Puddings, Sweet Soufflés, and Crepes 513
Cakes, Cookies, and Candies 539
Tarts, Pies, and Pastries 571
Frozen Desserts 601
Producer's Acknowledgments 627
Serves 6 to 8
There are almost endless possibilities for variation here. Potatoes are my favorite thickening agent for garlic soup, but it can also be thickened with a roux of flour and butter or with bread, the traditional choice in the South of France, where this dish is a specialty. Onions or scallions can be used instead of leeks, although the soup won't have the same subtle taste. If you use the leeks, include most of the green leaves.
¼ cup olive oil
2 cups sliced leeks, including some green
12-15 garlic cloves
7 cups homemade chicken stock or low-salt canned chicken broth
2 pounds potatoes, peeled and cut into 1-inch cubes (about 4 cups)
1 teaspoon salt, or to taste
2 cups cubed (½-inch) firm white bread
2 tablespoons unsalted butter
Heat 2 tablespoons of the oil in a heavy pot. When it is hot, add the leeks and garlic and cook over medium heat for about 2 minutes, until the vegetables begin to soften. Add the stock, potatoes, and salt and bring to a boil. Cover, reduce the heat, and boil gently for 30 minutes.
Meanwhile, heat the remaining 2 tablespoons oil in a large skillet. When it is hot, add the bread cubes and sauté, stirring almost continuously, until they are evenly browned on all sides. Remove with a slotted spoon and set aside.
When the soup is cooked, use a hand blender to puree it, or push it through a food mill. Stir the butter into the hot soup and serve with the croutons.
Chicken in Tarragon Sauce
If you buy skinless, boneless chicken breasts, you can make this dish quickly and easily. I enrich the chicken juices with cream at the end of cooking and garnish the dish with fresh tarragon.
4 boneless, skinless chicken breasts (about 7 ounces each)
1 medium onion, chopped (¾ cup)
¾ cup homemade chicken stock or low-salt canned chicken broth
½ cup dry white vermouth
2 bay leaves
1 fresh thyme sprig
½ teaspoon salt
¼ teaspoon freshly ground black pepper
1 teaspoon potato starch, dissolved in 2 tablespoons vermouth
¼ cup heavy cream
1 teaspoon chopped fresh tarragon
Combine the chicken breasts, onion, stock, vermouth, bay leaves, thyme sprig, salt, and pepper in a large stainless steel saucepan and bring to a boil. Reduce the heat, cover, and boil gently for about 10 minutes, or until the chicken is cooked through.
Transfer the chicken to a dish and set aside in a warm place.
Measure the cooking liquid: there should be about 1 cup. Return it to the saucepan and, if necessary, boil to reduce it to 1 cup. Stir in the dissolved potato starch and bring to a boil. Add the cream and return to a boil. Return the chicken pieces to the pan and heat through.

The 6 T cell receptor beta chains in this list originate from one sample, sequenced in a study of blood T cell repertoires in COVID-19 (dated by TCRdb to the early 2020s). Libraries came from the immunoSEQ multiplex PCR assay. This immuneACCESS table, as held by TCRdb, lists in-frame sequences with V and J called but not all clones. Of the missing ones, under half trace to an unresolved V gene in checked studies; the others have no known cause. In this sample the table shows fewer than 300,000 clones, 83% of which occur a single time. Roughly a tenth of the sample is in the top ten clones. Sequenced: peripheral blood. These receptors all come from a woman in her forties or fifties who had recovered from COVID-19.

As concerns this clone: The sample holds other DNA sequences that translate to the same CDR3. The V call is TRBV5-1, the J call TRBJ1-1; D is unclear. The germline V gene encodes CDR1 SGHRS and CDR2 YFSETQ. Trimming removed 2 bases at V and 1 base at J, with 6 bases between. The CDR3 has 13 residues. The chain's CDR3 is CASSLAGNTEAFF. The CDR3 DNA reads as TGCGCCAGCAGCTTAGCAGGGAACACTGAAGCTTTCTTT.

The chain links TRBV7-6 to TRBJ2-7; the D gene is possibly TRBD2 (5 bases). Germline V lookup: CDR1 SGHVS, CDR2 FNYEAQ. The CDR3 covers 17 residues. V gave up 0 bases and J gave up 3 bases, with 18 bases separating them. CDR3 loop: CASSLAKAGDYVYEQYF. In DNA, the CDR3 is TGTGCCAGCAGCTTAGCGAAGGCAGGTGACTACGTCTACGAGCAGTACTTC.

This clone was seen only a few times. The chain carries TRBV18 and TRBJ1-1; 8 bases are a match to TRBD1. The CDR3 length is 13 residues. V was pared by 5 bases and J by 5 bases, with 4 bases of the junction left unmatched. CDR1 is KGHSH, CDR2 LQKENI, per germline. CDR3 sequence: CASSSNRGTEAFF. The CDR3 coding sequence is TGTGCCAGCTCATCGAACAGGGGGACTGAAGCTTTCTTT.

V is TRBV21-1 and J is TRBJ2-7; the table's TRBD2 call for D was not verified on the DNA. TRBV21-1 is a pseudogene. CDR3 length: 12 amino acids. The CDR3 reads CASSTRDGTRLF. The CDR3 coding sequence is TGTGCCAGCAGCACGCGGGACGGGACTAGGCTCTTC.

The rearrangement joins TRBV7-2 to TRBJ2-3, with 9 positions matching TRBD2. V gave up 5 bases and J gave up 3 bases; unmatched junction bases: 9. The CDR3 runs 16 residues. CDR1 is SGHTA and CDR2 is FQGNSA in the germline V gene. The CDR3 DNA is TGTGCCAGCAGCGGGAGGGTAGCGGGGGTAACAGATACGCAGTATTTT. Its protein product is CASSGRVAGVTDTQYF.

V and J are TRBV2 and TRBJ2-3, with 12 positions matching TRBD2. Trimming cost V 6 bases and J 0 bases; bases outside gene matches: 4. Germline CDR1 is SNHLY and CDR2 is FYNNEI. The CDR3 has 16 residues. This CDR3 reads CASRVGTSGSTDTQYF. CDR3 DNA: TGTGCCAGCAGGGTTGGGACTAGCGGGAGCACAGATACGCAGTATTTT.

Transfer to a platter, sprinkle with the tarragon, and serve.
"Good Lady" Apples (Apples Bonne Femme)
For these baked apples, ubiquitous in home cooking as well as in country inns and restaurants, only a few ingredients are needed. Inexpensive and quickly prepared, the dish can be made year round. Use an apple that will keep its shape during cooking, such as Golden or Red Delicious, russet, Granny Smith, or Pippin.
The apples look best when they have just emerged from the oven, puffed from the heat and glossy with rich color. But it's best to serve them barely lukewarm, even though they will shrivel a bit as they cool.
The mixture of apricot jam, maple syrup, and butter makes a flavorful sauce. If you don't have maple syrup, substitute granulated sugar. You could also add lemon juice and cinnamon, mace, nutmeg, or any other spice that you like.
6 large apples (2 pounds)
1/3 cup apricot jam
1/3 cup light maple syrup
3 tablespoons unsalted butter, cut into 6 pieces
Preheat the oven to 375 degrees.
Using a corer or a knife, core the apples. Be sure to plunge the corer or knife straight down so that it doesn't miss the core (if this happens, remove any remaining seeds).
With the point of a knife, make an incision in the skin about a third of the way down each apple and cut through the skin 1/8 to ¼ inch deep all around. As the apple cooks, the flesh expands, and the part of the apple above this cut will lift up like a lid. Without scoring, the apple could burst.
Arrange the apples in a gratin dish or other baking dish that is attractive enough to be brought to the table. Coat the apples with the apricot jam and maple syrup and dot with the butter. Bake for 30 minutes.
Baste the apples with the juice and cook for another 30 minutes. The apples should be cooked throughout plump, brown, and soft to the touch. Let cool to lukewarm before serving.